6 Things to Ask Your Doctor When You Learn You Have Lung Cancer
A diagnosis of lung cancer can send a patient’s brain into a whirl. Here are a few questions that can be brought along to the initial consultation with an oncologist. These questions may help offer some clarity about treatment options, life changes, and generally what to expect (or not expect) in the future. If possible, bring a friend or family member along to take notes, act as an objective ear, or just as moral support — if you want it.
#1: What is my specific cancer and stage?
The fact is that “lung cancer” is not a singular thing. There are three primary categories of lung cancer and several fairly rare types. Inside the largest category, non-small cell lung cancer, there are multiple types of cancer. Additionally, each patient has unique genetic variations, making it very clear that understanding the specifics of the cancer is key to understanding how to treat it. The “stage” of the cancer is based on a combination of tumor size and whether it has spread to the lymph nodes or other parts of the body. It is increasingly common to request a genetic profile of the tumor cells in order to check for “actionable mutations,” or certain protein markers. This combined information will affect the choice of treatment options.
#2: What are my treatment options?
This is one of the most important questions that a patient will ask. Understanding the answer(s) fully is important, especially when it comes time to ask a second opinion. Depending on the stage of the cancer and where it is located, surgery and radiation may or may not be options. Each patient’s physical status will be fully evaluated, including age and overall health, before making final decisions on any treatment.
With all forms of treatment, the oncologist and patient need to consider the risk to reward ratio. Generally, the reward should outweigh the risk as much as possible. The treatment landscape is changing rapidly, and sometimes it might be appropriate to attempt therapies with the potential for a very high reward even when the risk potential is also high, but only after the positive and negative aspects are carefully reviewed and fully understood. This will answer whether you might be a candidate for chemotherapy, targeted therapy, or immunotherapy.
#3: What side effects might occur?
Dealing with side effects is almost always an issue, regardless of the type of therapy. But side effects vary greatly from patient to patient, even for the same treatment being used for the same type of cancer at the same dose or rate. Some patients report very low side effects while others have more dramatic reactions, whether these are nausea, rash, sleeplessness, hair loss, fatigue, neuropathy, or a host of other treatment-specific issues. Fortunately, there is medication and other forms of palliative care available to help with most side effects. Knowing what a patient should be on the lookout for can be helpful, and knowing the probable side effects of any treatment will also be important when getting a second opinion if that is desired before starting treatment.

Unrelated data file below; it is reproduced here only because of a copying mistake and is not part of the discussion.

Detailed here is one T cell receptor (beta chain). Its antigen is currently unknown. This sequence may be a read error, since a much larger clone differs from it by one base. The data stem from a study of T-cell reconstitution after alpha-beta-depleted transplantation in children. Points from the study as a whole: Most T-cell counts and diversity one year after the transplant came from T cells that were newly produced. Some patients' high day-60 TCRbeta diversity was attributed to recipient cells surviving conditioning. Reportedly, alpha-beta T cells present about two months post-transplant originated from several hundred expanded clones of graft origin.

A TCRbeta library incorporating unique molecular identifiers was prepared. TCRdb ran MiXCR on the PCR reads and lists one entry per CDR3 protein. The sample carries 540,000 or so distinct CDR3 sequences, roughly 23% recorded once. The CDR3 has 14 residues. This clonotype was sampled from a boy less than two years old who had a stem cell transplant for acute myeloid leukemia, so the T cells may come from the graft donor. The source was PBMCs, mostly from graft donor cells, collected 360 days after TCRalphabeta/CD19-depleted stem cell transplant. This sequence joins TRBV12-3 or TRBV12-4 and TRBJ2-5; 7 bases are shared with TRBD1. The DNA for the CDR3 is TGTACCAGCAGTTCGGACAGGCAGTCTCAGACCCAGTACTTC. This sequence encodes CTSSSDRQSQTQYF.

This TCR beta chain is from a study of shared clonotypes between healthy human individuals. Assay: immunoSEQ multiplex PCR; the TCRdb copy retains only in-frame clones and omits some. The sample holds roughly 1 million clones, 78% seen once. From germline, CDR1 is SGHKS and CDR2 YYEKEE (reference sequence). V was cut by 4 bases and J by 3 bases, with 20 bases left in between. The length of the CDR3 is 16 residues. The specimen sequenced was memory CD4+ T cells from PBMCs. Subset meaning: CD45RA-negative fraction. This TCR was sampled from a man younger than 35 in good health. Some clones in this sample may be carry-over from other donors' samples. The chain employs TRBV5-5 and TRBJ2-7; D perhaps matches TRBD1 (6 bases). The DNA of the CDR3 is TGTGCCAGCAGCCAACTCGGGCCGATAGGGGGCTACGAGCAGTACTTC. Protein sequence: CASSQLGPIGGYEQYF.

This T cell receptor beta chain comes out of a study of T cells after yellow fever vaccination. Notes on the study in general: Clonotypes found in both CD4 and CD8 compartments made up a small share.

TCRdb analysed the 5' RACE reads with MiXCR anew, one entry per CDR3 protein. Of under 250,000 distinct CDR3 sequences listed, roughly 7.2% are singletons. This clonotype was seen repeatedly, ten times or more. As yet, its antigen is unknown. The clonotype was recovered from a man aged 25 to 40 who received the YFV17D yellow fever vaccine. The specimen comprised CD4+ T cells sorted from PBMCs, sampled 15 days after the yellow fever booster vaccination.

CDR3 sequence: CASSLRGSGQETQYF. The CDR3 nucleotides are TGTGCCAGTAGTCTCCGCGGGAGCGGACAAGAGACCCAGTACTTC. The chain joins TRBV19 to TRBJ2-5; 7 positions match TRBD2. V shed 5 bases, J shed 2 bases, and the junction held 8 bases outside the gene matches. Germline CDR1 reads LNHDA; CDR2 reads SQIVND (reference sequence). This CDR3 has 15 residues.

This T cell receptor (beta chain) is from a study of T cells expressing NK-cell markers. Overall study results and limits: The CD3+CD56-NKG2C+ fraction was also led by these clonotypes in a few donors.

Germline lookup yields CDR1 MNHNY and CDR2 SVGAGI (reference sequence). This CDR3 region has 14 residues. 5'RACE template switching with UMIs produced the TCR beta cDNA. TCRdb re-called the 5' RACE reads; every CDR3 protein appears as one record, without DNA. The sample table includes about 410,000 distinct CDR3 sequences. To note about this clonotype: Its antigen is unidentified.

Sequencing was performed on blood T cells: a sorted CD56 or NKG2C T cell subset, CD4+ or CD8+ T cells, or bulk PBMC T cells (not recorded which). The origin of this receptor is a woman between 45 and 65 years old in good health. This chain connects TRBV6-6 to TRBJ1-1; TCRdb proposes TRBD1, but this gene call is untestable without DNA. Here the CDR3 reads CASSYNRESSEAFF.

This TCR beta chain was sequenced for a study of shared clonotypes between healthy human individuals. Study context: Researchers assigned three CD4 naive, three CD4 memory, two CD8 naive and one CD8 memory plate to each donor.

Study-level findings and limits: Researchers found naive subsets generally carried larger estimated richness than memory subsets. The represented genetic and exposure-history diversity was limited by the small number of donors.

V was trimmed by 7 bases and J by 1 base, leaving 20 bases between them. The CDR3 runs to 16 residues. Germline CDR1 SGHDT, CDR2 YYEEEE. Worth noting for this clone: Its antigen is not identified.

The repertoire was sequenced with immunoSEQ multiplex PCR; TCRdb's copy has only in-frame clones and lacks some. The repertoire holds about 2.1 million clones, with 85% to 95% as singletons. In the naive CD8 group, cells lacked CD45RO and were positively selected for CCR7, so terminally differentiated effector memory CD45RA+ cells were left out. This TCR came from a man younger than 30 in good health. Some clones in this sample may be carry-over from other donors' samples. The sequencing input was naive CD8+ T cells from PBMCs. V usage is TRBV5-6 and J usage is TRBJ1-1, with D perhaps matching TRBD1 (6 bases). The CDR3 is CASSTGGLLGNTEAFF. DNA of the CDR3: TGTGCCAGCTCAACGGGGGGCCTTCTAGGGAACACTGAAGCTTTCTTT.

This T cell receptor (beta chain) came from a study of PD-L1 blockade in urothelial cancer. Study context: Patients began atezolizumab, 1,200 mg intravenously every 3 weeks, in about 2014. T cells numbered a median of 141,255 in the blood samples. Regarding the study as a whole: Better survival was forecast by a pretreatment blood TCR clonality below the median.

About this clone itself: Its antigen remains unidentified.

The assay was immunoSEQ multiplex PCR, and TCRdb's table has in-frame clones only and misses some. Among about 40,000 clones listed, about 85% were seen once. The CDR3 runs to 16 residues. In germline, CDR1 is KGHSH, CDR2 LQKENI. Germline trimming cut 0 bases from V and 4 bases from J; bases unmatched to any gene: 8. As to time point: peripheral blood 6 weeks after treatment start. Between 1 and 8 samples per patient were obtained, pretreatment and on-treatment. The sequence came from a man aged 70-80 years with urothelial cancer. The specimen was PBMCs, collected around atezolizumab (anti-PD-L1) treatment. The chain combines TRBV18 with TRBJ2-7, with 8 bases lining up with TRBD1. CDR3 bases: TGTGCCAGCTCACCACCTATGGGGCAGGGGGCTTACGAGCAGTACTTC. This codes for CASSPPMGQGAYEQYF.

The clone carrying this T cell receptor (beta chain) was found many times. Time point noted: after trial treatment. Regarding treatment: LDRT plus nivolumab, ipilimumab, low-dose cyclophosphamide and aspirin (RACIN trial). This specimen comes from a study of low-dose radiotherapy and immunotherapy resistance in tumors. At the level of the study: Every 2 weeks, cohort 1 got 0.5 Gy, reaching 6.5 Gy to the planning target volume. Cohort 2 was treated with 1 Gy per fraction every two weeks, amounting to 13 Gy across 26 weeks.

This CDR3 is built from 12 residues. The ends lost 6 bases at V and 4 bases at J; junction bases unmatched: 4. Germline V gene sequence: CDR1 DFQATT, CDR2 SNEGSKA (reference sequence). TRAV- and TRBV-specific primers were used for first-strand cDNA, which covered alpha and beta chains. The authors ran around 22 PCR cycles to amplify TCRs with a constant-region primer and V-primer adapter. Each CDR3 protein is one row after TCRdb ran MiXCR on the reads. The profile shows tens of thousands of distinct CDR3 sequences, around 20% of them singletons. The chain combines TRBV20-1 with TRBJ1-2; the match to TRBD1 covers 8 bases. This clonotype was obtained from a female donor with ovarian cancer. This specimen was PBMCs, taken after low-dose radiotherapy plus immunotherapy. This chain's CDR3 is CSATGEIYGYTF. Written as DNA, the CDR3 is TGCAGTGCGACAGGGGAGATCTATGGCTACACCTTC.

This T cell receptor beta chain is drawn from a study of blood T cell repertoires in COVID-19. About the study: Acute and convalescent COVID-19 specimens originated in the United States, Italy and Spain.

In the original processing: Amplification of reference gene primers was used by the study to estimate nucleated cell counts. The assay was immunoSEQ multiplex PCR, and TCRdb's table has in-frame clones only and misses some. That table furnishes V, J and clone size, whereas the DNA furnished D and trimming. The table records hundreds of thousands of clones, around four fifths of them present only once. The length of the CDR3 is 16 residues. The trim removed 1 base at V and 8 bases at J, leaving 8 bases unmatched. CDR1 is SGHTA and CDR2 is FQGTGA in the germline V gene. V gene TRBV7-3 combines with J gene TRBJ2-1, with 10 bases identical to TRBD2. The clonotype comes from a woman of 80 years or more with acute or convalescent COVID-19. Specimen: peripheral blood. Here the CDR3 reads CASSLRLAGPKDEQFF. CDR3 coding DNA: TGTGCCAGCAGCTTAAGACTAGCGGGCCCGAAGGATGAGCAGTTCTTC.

#4: Should I consider a clinical trial?
While clinical trials are not always available, being aware of what trials are currently being conducted is a good idea. Sometimes, even if a patient cannot participate in a current trial, ongoing research may inform the direction of a patient’s treatment. Ask your oncologist about this and determine whether any treatment options today will help or hinder participation in upcoming trials. Be aware, however, that there are often many factors that determine eligibility for clinical trials, and genetic testing is often required prior to consideration.
#5: What other support is available?
Most clinics and hospitals should have a social worker available to help the patient navigate the process of dealing with public resources, including filing for disability and issues related to patient rights. An increasing number of facilities also utilize nurse navigators, a unique professional who will help solve problems for the patient with regard to scheduling appointments, communicating with insurance companies to get approvals, and often ensure that the patient gets good answers to complicated questions.
There may also be local support groups available for both the patient and caregiver. If there are known concerns, whether they relate to cost of treatment, transportation, or mental health, it is important to raise them and ask where support is available.
#6: What can I do to help myself?
This one is going to be different for everyone, of course, because all patients are individuals. But a few things should always be looked at, such as diet and exercise and the physical goals for the patient before and during treatment. Some patients find counseling or seeing a therapist to be helpful, some patients consult with a nutritionist, others merely continue leading the healthy lifestyle they already had.
This is also a time to talk with the oncologist about other palliative options and so-called “complementary” care. These choices are often outside of the range of medical treatment, such as yoga or massage, but work well to help make the process of treatment easier. Always consult an oncologist prior to partaking of any herbal or “natural” remedies, or engaging in any use of “alternative medicine” of any sort, because there are often bio-active aspects of such treatments that might react adversely with traditional medical therapy or otherwise prove more toxic than helpful.
When it comes to the personal care of a cancer patient, knowledge is power, and the oncologist is a great resource that should be exploited thoroughly. Bring this list of questions, and do not be afraid to bring it again. After all, even for the best questions, answers often evolve. And if the answers don’t change much, the questions most certainly will. Ask again. Ask often.